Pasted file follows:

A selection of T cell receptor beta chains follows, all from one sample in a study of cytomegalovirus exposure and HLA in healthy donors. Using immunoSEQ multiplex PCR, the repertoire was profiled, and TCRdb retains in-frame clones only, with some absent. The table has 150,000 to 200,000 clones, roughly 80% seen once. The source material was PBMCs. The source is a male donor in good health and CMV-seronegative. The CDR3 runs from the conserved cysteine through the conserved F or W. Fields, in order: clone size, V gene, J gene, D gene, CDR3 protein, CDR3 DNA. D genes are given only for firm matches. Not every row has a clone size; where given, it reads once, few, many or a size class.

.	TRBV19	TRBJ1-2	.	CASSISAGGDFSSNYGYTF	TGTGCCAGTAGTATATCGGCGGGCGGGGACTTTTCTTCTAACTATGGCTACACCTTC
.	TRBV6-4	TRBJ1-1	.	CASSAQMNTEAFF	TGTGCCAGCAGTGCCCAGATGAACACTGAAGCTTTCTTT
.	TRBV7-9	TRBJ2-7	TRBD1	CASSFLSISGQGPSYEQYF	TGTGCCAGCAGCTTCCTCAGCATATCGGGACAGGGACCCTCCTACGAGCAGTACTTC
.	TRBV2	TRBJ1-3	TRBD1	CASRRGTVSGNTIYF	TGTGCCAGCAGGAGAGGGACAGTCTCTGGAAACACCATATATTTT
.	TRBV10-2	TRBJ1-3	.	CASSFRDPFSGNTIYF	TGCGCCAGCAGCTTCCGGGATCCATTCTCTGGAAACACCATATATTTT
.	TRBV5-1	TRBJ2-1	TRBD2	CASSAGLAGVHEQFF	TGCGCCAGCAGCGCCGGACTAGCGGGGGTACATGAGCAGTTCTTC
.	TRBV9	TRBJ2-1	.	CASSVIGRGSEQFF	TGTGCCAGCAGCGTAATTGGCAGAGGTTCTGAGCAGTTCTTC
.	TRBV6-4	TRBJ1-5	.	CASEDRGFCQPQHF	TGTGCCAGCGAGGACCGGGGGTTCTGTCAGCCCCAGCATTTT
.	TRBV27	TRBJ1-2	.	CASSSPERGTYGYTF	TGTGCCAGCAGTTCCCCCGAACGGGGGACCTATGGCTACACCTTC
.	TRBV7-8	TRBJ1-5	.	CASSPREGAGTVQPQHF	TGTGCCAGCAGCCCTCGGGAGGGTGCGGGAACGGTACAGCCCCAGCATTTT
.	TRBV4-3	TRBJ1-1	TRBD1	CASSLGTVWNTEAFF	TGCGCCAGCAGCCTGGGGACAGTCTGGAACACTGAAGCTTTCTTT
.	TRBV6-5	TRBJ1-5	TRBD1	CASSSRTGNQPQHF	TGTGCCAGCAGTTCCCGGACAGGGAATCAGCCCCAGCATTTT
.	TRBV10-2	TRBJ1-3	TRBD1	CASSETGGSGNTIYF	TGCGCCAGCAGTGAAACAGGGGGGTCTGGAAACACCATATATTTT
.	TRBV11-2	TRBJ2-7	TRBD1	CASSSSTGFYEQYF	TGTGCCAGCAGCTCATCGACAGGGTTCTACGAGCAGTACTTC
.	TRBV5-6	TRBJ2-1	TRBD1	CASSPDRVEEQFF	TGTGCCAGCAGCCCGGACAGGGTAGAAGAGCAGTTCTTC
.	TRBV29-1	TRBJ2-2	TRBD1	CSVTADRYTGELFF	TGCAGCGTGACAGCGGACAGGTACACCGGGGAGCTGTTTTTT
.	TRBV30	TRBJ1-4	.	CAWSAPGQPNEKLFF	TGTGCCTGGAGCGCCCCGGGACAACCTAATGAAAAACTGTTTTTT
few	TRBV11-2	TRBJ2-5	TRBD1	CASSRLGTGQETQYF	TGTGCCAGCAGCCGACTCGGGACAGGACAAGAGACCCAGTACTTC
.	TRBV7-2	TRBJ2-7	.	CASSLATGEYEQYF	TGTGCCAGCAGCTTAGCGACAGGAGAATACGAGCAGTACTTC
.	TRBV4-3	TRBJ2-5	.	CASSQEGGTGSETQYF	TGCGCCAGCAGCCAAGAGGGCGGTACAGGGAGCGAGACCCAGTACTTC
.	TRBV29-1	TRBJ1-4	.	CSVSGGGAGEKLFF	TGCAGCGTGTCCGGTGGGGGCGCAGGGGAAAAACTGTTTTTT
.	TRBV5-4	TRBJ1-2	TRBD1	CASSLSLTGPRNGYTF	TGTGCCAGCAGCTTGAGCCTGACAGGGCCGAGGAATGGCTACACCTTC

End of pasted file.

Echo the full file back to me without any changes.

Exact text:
A selection of T cell receptor beta chains follows, all from one sample in a study of cytomegalovirus exposure and HLA in healthy donors. Using immunoSEQ multiplex PCR, the repertoire was profiled, and TCRdb retains in-frame clones only, with some absent. The table has 150,000 to 200,000 clones, roughly 80% seen once. The source material was PBMCs. The source is a male donor in good health and CMV-seronegative. The CDR3 runs from the conserved cysteine through the conserved F or W. Fields, in order: clone size, V gene, J gene, D gene, CDR3 protein, CDR3 DNA. D genes are given only for firm matches. Not every row has a clone size; where given, it reads once, few, many or a size class.

.	TRBV19	TRBJ1-2	.	CASSISAGGDFSSNYGYTF	TGTGCCAGTAGTATATCGGCGGGCGGGGACTTTTCTTCTAACTATGGCTACACCTTC
.	TRBV6-4	TRBJ1-1	.	CASSAQMNTEAFF	TGTGCCAGCAGTGCCCAGATGAACACTGAAGCTTTCTTT
.	TRBV7-9	TRBJ2-7	TRBD1	CASSFLSISGQGPSYEQYF	TGTGCCAGCAGCTTCCTCAGCATATCGGGACAGGGACCCTCCTACGAGCAGTACTTC
.	TRBV2	TRBJ1-3	TRBD1	CASRRGTVSGNTIYF	TGTGCCAGCAGGAGAGGGACAGTCTCTGGAAACACCATATATTTT
.	TRBV10-2	TRBJ1-3	.	CASSFRDPFSGNTIYF	TGCGCCAGCAGCTTCCGGGATCCATTCTCTGGAAACACCATATATTTT
.	TRBV5-1	TRBJ2-1	TRBD2	CASSAGLAGVHEQFF	TGCGCCAGCAGCGCCGGACTAGCGGGGGTACATGAGCAGTTCTTC
.	TRBV9	TRBJ2-1	.	CASSVIGRGSEQFF	TGTGCCAGCAGCGTAATTGGCAGAGGTTCTGAGCAGTTCTTC
.	TRBV6-4	TRBJ1-5	.	CASEDRGFCQPQHF	TGTGCCAGCGAGGACCGGGGGTTCTGTCAGCCCCAGCATTTT
.	TRBV27	TRBJ1-2	.	CASSSPERGTYGYTF	TGTGCCAGCAGTTCCCCCGAACGGGGGACCTATGGCTACACCTTC
.	TRBV7-8	TRBJ1-5	.	CASSPREGAGTVQPQHF	TGTGCCAGCAGCCCTCGGGAGGGTGCGGGAACGGTACAGCCCCAGCATTTT
.	TRBV4-3	TRBJ1-1	TRBD1	CASSLGTVWNTEAFF	TGCGCCAGCAGCCTGGGGACAGTCTGGAACACTGAAGCTTTCTTT
.	TRBV6-5	TRBJ1-5	TRBD1	CASSSRTGNQPQHF	TGTGCCAGCAGTTCCCGGACAGGGAATCAGCCCCAGCATTTT
.	TRBV10-2	TRBJ1-3	TRBD1	CASSETGGSGNTIYF	TGCGCCAGCAGTGAAACAGGGGGGTCTGGAAACACCATATATTTT
.	TRBV11-2	TRBJ2-7	TRBD1	CASSSSTGFYEQYF	TGTGCCAGCAGCTCATCGACAGGGTTCTACGAGCAGTACTTC
.	TRBV5-6	TRBJ2-1	TRBD1	CASSPDRVEEQFF	TGTGCCAGCAGCCCGGACAGGGTAGAAGAGCAGTTCTTC
.	TRBV29-1	TRBJ2-2	TRBD1	CSVTADRYTGELFF	TGCAGCGTGACAGCGGACAGGTACACCGGGGAGCTGTTTTTT
.	TRBV30	TRBJ1-4	.	CAWSAPGQPNEKLFF	TGTGCCTGGAGCGCCCCGGGACAACCTAATGAAAAACTGTTTTTT
few	TRBV11-2	TRBJ2-5	TRBD1	CASSRLGTGQETQYF	TGTGCCAGCAGCCGACTCGGGACAGGACAAGAGACCCAGTACTTC
.	TRBV7-2	TRBJ2-7	.	CASSLATGEYEQYF	TGTGCCAGCAGCTTAGCGACAGGAGAATACGAGCAGTACTTC
.	TRBV4-3	TRBJ2-5	.	CASSQEGGTGSETQYF	TGCGCCAGCAGCCAAGAGGGCGGTACAGGGAGCGAGACCCAGTACTTC
.	TRBV29-1	TRBJ1-4	.	CSVSGGGAGEKLFF	TGCAGCGTGTCCGGTGGGGGCGCAGGGGAAAAACTGTTTTTT
.	TRBV5-4	TRBJ1-2	TRBD1	CASSLSLTGPRNGYTF	TGTGCCAGCAGCTTGAGCCTGACAGGGCCGAGGAATGGCTACACCTTC